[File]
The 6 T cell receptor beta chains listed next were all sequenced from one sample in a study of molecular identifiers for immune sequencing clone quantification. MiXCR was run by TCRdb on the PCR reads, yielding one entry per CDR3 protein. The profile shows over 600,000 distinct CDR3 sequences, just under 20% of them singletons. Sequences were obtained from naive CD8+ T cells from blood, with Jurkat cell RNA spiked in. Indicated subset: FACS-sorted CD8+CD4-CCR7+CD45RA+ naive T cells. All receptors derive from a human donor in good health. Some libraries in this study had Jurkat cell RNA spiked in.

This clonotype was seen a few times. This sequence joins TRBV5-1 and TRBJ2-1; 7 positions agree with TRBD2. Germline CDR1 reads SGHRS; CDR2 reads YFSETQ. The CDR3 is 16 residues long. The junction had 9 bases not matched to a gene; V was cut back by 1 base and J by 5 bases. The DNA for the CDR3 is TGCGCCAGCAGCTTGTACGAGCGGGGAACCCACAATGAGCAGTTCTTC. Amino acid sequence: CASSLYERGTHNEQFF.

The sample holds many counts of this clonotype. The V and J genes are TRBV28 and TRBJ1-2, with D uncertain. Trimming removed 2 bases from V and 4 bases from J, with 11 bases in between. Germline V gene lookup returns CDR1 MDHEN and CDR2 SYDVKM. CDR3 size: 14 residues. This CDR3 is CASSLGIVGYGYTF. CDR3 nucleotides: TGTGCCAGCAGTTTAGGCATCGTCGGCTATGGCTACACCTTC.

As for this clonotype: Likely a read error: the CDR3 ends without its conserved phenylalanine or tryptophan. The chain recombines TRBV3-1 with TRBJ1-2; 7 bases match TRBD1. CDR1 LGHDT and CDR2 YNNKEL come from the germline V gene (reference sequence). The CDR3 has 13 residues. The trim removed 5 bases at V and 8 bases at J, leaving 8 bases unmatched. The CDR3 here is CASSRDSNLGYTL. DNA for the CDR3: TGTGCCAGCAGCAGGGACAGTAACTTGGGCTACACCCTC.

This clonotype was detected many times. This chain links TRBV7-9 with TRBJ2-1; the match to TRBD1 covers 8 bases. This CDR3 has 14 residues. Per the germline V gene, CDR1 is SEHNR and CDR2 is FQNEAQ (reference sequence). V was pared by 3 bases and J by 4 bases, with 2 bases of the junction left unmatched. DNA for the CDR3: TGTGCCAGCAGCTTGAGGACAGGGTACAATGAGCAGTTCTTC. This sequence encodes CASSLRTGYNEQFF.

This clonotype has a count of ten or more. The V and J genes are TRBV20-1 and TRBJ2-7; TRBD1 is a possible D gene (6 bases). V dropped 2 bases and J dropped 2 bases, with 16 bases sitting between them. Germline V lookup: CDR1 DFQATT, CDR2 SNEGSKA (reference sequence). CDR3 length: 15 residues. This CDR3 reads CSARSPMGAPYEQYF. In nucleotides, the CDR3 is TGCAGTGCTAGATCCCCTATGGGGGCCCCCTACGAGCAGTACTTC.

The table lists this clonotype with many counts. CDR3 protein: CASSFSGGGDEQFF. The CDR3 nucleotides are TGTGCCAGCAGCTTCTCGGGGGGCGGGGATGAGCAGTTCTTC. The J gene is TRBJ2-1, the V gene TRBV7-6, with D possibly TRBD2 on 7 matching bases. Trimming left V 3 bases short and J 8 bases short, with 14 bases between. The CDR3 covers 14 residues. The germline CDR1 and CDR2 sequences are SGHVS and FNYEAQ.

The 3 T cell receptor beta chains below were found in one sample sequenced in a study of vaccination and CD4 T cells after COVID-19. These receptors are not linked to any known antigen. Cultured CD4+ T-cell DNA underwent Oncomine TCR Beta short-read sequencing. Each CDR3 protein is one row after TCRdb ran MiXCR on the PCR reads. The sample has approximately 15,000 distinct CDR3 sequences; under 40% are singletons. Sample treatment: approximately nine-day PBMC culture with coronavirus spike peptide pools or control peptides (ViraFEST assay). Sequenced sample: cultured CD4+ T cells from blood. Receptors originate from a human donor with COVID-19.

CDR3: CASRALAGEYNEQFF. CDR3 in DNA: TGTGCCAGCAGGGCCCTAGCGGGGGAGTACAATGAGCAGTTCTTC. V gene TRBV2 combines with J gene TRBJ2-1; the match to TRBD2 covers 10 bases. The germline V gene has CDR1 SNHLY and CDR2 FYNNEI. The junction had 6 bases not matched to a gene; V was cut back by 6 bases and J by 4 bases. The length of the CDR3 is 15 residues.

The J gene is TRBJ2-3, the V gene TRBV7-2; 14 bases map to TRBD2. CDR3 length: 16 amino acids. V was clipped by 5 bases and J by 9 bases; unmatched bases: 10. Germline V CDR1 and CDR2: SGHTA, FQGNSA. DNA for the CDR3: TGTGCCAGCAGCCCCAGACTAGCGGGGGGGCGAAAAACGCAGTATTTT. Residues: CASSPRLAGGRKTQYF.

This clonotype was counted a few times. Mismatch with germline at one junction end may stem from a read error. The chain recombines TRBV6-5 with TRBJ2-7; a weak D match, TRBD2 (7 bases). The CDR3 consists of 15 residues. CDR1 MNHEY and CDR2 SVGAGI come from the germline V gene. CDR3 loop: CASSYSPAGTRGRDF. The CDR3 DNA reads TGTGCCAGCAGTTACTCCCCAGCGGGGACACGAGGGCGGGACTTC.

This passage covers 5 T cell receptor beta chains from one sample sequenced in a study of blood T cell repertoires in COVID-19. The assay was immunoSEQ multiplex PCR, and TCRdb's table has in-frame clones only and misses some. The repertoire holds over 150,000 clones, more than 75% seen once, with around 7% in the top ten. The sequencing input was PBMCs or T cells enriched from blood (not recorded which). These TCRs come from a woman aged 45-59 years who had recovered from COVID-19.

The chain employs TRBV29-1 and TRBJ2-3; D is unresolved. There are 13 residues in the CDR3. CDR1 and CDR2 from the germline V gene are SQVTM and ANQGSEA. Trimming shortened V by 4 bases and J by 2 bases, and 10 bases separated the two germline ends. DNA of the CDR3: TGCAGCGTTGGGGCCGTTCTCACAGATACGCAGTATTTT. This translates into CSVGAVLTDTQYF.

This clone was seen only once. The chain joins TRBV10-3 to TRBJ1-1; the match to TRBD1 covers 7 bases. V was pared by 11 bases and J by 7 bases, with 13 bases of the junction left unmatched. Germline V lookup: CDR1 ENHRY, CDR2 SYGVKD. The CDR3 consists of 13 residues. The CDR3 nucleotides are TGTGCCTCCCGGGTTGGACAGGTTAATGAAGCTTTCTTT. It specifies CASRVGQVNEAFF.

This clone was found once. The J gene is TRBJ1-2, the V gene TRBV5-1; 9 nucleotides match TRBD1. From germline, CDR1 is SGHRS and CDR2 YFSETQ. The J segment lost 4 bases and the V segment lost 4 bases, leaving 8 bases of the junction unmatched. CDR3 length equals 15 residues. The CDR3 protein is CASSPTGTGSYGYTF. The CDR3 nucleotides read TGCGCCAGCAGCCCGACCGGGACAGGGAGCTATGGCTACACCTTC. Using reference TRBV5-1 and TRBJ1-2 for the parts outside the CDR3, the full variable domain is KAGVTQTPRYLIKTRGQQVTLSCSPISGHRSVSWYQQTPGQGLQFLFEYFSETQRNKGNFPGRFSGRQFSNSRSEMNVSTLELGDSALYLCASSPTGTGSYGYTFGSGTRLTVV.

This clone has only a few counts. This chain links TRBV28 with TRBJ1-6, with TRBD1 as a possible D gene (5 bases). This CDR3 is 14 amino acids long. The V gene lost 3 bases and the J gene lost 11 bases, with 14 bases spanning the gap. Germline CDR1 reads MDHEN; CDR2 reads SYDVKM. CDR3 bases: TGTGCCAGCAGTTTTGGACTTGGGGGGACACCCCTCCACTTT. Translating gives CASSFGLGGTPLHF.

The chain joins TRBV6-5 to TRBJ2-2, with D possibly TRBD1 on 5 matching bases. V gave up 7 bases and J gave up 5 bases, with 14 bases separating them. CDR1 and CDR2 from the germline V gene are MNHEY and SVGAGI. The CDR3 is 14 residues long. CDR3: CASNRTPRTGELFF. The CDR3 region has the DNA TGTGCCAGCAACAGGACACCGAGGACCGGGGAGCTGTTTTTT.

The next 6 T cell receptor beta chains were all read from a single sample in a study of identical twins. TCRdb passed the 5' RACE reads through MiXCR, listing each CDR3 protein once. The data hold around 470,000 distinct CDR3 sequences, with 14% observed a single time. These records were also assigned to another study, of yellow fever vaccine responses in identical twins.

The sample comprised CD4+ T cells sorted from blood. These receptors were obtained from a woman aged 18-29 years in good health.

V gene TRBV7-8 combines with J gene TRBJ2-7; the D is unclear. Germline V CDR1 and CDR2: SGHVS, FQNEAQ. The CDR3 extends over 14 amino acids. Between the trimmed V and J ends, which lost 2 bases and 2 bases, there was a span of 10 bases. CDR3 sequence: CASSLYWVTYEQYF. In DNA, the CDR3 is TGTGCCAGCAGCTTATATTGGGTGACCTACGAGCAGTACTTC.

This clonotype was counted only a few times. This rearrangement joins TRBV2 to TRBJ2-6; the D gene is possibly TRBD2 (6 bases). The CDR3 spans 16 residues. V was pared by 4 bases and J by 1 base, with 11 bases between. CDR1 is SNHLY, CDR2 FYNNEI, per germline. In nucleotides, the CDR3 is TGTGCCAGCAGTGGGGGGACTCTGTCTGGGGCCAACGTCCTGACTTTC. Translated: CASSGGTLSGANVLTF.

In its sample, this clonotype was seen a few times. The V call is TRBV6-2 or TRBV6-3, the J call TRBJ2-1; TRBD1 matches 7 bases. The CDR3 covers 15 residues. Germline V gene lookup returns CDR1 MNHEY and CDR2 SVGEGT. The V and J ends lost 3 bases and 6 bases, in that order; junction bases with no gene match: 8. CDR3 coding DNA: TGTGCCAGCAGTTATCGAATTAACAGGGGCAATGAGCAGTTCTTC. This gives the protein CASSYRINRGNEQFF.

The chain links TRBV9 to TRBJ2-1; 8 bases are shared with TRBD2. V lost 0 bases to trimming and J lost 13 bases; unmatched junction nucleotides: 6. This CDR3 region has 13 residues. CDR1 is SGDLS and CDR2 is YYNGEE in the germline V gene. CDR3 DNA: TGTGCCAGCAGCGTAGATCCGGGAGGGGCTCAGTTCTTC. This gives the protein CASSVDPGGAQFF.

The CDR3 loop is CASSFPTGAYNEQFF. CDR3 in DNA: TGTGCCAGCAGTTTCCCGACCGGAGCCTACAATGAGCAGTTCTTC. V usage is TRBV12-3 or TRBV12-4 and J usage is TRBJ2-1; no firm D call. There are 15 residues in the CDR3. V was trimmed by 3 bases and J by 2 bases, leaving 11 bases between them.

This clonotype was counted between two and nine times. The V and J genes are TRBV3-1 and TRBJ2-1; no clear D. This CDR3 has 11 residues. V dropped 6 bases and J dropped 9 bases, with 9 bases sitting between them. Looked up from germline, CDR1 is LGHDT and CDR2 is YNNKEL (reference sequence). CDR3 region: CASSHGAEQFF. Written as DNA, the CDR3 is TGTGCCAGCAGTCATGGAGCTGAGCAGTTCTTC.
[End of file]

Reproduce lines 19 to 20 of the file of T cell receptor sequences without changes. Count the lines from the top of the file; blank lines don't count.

The sample comprised CD4+ T cells sorted from blood. These receptors were obtained from a woman aged 18-29 years in good health.

V gene TRBV7-8 combines with J gene TRBJ2-7; the D is unclear. Germline V CDR1 and CDR2: SGHVS, FQNEAQ. The CDR3 extends over 14 amino acids. Between the trimmed V and J ends, which lost 2 bases and 2 bases, there was a span of 10 bases. CDR3 sequence: CASSLYWVTYEQYF. In DNA, the CDR3 is TGTGCCAGCAGCTTATATTGGGTGACCTACGAGCAGTACTTC.